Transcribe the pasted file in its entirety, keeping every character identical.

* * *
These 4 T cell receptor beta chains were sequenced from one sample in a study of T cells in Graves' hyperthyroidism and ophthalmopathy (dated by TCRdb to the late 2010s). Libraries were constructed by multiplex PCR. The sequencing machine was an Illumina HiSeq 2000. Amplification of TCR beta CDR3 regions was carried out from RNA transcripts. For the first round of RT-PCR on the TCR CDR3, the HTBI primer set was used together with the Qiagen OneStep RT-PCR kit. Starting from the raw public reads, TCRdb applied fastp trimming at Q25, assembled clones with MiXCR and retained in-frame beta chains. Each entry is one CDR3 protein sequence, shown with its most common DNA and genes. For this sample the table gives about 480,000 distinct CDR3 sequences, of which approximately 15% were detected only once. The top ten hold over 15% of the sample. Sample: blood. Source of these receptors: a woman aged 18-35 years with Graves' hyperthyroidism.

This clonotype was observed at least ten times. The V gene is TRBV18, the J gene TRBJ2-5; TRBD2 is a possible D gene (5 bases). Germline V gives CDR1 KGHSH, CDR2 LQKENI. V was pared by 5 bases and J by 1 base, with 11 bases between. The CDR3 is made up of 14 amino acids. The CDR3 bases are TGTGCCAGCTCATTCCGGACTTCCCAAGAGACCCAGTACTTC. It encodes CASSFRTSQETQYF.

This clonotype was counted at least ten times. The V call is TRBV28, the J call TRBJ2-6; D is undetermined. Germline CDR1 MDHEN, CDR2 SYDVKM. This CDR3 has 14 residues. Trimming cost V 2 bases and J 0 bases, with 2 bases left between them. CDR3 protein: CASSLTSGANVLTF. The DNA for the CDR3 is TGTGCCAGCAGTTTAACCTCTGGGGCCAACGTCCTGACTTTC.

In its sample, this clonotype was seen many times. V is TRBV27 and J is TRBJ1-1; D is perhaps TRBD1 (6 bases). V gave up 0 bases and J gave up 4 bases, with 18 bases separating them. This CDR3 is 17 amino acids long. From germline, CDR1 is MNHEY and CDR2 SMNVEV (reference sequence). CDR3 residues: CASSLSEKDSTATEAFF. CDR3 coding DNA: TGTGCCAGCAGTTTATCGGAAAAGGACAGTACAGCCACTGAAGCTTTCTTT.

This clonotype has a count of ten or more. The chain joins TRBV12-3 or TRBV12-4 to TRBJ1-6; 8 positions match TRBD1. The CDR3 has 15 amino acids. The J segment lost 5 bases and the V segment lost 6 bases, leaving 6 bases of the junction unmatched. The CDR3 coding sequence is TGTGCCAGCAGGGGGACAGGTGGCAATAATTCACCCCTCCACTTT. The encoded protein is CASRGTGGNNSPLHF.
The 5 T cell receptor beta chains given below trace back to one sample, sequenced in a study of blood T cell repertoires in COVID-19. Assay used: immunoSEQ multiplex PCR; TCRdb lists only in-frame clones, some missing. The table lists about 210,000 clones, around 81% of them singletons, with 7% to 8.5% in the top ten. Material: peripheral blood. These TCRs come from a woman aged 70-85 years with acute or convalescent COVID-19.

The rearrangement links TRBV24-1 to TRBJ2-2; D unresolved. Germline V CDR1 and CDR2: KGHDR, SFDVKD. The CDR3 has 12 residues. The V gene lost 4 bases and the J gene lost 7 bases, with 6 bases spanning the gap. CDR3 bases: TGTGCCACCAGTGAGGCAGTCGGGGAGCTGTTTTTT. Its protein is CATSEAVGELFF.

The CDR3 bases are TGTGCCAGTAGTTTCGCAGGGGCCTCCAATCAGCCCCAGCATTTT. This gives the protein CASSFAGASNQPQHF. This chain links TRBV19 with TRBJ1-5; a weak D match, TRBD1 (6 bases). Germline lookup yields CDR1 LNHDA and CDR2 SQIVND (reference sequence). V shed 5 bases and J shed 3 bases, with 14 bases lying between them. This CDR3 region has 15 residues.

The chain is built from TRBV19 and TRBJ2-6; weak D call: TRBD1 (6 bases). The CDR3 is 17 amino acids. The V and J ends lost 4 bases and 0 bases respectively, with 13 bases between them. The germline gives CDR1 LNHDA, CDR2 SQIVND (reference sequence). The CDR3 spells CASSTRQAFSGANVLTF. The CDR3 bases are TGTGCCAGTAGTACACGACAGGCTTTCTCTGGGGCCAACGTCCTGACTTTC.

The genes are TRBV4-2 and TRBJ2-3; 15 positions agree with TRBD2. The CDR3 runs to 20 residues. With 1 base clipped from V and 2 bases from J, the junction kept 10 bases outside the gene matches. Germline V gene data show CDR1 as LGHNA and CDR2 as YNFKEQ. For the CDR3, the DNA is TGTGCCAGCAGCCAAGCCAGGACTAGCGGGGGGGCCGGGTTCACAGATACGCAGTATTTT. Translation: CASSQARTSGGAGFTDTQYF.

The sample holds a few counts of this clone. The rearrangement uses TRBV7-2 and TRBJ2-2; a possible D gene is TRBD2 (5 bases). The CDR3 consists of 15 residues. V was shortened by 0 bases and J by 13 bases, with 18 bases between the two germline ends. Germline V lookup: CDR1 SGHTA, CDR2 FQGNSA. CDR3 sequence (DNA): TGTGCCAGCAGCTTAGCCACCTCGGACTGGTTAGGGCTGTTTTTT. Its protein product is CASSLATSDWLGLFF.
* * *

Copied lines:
These 4 T cell receptor beta chains were sequenced from one sample in a study of T cells in Graves' hyperthyroidism and ophthalmopathy (dated by TCRdb to the late 2010s). Libraries were constructed by multiplex PCR. The sequencing machine was an Illumina HiSeq 2000. Amplification of TCR beta CDR3 regions was carried out from RNA transcripts. For the first round of RT-PCR on the TCR CDR3, the HTBI primer set was used together with the Qiagen OneStep RT-PCR kit. Starting from the raw public reads, TCRdb applied fastp trimming at Q25, assembled clones with MiXCR and retained in-frame beta chains. Each entry is one CDR3 protein sequence, shown with its most common DNA and genes. For this sample the table gives about 480,000 distinct CDR3 sequences, of which approximately 15% were detected only once. The top ten hold over 15% of the sample. Sample: blood. Source of these receptors: a woman aged 18-35 years with Graves' hyperthyroidism.

This clonotype was observed at least ten times. The V gene is TRBV18, the J gene TRBJ2-5; TRBD2 is a possible D gene (5 bases). Germline V gives CDR1 KGHSH, CDR2 LQKENI. V was pared by 5 bases and J by 1 base, with 11 bases between. The CDR3 is made up of 14 amino acids. The CDR3 bases are TGTGCCAGCTCATTCCGGACTTCCCAAGAGACCCAGTACTTC. It encodes CASSFRTSQETQYF.

This clonotype was counted at least ten times. The V call is TRBV28, the J call TRBJ2-6; D is undetermined. Germline CDR1 MDHEN, CDR2 SYDVKM. This CDR3 has 14 residues. Trimming cost V 2 bases and J 0 bases, with 2 bases left between them. CDR3 protein: CASSLTSGANVLTF. The DNA for the CDR3 is TGTGCCAGCAGTTTAACCTCTGGGGCCAACGTCCTGACTTTC.

In its sample, this clonotype was seen many times. V is TRBV27 and J is TRBJ1-1; D is perhaps TRBD1 (6 bases). V gave up 0 bases and J gave up 4 bases, with 18 bases separating them. This CDR3 is 17 amino acids long. From germline, CDR1 is MNHEY and CDR2 SMNVEV (reference sequence). CDR3 residues: CASSLSEKDSTATEAFF. CDR3 coding DNA: TGTGCCAGCAGTTTATCGGAAAAGGACAGTACAGCCACTGAAGCTTTCTTT.

This clonotype has a count of ten or more. The chain joins TRBV12-3 or TRBV12-4 to TRBJ1-6; 8 positions match TRBD1. The CDR3 has 15 amino acids. The J segment lost 5 bases and the V segment lost 6 bases, leaving 6 bases of the junction unmatched. The CDR3 coding sequence is TGTGCCAGCAGGGGGACAGGTGGCAATAATTCACCCCTCCACTTT. The encoded protein is CASRGTGGNNSPLHF.
The 5 T cell receptor beta chains given below trace back to one sample, sequenced in a study of blood T cell repertoires in COVID-19. Assay used: immunoSEQ multiplex PCR; TCRdb lists only in-frame clones, some missing. The table lists about 210,000 clones, around 81% of them singletons, with 7% to 8.5% in the top ten. Material: peripheral blood. These TCRs come from a woman aged 70-85 years with acute or convalescent COVID-19.

The rearrangement links TRBV24-1 to TRBJ2-2; D unresolved. Germline V CDR1 and CDR2: KGHDR, SFDVKD. The CDR3 has 12 residues. The V gene lost 4 bases and the J gene lost 7 bases, with 6 bases spanning the gap. CDR3 bases: TGTGCCACCAGTGAGGCAGTCGGGGAGCTGTTTTTT. Its protein is CATSEAVGELFF.

The CDR3 bases are TGTGCCAGTAGTTTCGCAGGGGCCTCCAATCAGCCCCAGCATTTT. This gives the protein CASSFAGASNQPQHF. This chain links TRBV19 with TRBJ1-5; a weak D match, TRBD1 (6 bases). Germline lookup yields CDR1 LNHDA and CDR2 SQIVND (reference sequence). V shed 5 bases and J shed 3 bases, with 14 bases lying between them. This CDR3 region has 15 residues.

The chain is built from TRBV19 and TRBJ2-6; weak D call: TRBD1 (6 bases). The CDR3 is 17 amino acids. The V and J ends lost 4 bases and 0 bases respectively, with 13 bases between them. The germline gives CDR1 LNHDA, CDR2 SQIVND (reference sequence). The CDR3 spells CASSTRQAFSGANVLTF. The CDR3 bases are TGTGCCAGTAGTACACGACAGGCTTTCTCTGGGGCCAACGTCCTGACTTTC.

The genes are TRBV4-2 and TRBJ2-3; 15 positions agree with TRBD2. The CDR3 runs to 20 residues. With 1 base clipped from V and 2 bases from J, the junction kept 10 bases outside the gene matches. Germline V gene data show CDR1 as LGHNA and CDR2 as YNFKEQ. For the CDR3, the DNA is TGTGCCAGCAGCCAAGCCAGGACTAGCGGGGGGGCCGGGTTCACAGATACGCAGTATTTT. Translation: CASSQARTSGGAGFTDTQYF.

The sample holds a few counts of this clone. The rearrangement uses TRBV7-2 and TRBJ2-2; a possible D gene is TRBD2 (5 bases). The CDR3 consists of 15 residues. V was shortened by 0 bases and J by 13 bases, with 18 bases between the two germline ends. Germline V lookup: CDR1 SGHTA, CDR2 FQGNSA. CDR3 sequence (DNA): TGTGCCAGCAGCTTAGCCACCTCGGACTGGTTAGGGCTGTTTTTT. Its protein product is CASSLATSDWLGLFF.